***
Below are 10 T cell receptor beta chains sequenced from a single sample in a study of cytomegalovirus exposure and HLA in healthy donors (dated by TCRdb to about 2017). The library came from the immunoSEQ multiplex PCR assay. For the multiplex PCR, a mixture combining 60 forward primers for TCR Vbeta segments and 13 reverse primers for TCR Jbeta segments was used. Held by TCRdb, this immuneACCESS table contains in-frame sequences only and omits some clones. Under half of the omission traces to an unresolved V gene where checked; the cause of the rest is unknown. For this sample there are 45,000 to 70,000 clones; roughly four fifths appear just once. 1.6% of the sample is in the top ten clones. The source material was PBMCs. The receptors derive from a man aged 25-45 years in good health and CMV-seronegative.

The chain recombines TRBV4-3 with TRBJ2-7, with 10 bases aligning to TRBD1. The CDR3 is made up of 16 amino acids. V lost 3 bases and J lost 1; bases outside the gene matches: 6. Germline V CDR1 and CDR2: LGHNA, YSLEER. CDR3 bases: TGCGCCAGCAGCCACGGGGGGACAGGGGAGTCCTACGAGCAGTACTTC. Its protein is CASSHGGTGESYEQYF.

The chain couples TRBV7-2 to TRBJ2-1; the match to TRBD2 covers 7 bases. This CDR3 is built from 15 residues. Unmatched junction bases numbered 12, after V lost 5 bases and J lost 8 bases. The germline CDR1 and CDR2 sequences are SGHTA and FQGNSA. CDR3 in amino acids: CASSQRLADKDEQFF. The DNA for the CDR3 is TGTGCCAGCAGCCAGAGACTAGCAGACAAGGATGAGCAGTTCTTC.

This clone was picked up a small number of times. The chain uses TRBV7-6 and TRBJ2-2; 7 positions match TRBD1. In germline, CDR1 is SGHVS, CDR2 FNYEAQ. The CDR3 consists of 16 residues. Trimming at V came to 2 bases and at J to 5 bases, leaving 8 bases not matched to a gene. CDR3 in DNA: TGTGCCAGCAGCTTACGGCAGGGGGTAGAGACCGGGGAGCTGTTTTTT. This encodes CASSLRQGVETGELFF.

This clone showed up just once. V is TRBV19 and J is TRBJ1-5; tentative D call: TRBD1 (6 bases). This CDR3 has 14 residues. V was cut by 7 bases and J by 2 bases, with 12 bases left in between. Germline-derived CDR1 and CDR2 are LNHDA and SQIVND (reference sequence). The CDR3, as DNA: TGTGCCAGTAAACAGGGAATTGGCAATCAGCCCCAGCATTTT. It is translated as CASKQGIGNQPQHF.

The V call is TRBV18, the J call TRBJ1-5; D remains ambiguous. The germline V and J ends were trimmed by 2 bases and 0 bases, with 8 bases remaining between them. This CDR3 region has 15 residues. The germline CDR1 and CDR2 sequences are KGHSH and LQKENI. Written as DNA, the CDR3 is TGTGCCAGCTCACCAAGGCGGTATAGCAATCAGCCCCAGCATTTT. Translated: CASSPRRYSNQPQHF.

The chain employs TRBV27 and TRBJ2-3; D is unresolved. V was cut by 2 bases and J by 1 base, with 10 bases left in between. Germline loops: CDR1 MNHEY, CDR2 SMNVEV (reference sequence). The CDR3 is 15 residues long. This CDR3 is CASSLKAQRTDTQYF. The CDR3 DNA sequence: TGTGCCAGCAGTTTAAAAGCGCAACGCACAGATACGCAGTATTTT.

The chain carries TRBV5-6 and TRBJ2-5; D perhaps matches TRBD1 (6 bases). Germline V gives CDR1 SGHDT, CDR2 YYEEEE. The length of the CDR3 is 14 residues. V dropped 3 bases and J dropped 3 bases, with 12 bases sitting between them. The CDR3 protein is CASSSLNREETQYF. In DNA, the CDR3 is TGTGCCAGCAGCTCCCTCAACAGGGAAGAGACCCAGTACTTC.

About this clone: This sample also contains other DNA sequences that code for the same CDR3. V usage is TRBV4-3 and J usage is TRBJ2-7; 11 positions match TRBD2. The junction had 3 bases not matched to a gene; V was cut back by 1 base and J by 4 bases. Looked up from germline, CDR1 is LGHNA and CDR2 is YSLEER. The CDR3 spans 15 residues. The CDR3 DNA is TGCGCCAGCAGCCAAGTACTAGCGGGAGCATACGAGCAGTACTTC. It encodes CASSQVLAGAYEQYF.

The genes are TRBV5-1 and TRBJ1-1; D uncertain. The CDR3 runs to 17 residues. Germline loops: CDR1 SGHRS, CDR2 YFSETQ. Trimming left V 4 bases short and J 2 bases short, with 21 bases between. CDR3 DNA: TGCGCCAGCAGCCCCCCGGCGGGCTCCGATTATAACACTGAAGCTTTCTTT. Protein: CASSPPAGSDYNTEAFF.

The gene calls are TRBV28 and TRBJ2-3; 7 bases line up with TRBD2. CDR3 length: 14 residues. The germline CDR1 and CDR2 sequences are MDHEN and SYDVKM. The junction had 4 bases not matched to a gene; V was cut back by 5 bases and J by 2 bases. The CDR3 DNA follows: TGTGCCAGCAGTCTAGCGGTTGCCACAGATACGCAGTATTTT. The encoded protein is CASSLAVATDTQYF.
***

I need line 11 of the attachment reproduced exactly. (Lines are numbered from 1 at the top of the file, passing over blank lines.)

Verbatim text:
The gene calls are TRBV28 and TRBJ2-3; 7 bases line up with TRBD2. CDR3 length: 14 residues. The germline CDR1 and CDR2 sequences are MDHEN and SYDVKM. The junction had 4 bases not matched to a gene; V was cut back by 5 bases and J by 2 bases. The CDR3 DNA follows: TGTGCCAGCAGTCTAGCGGTTGCCACAGATACGCAGTATTTT. The encoded protein is CASSLAVATDTQYF.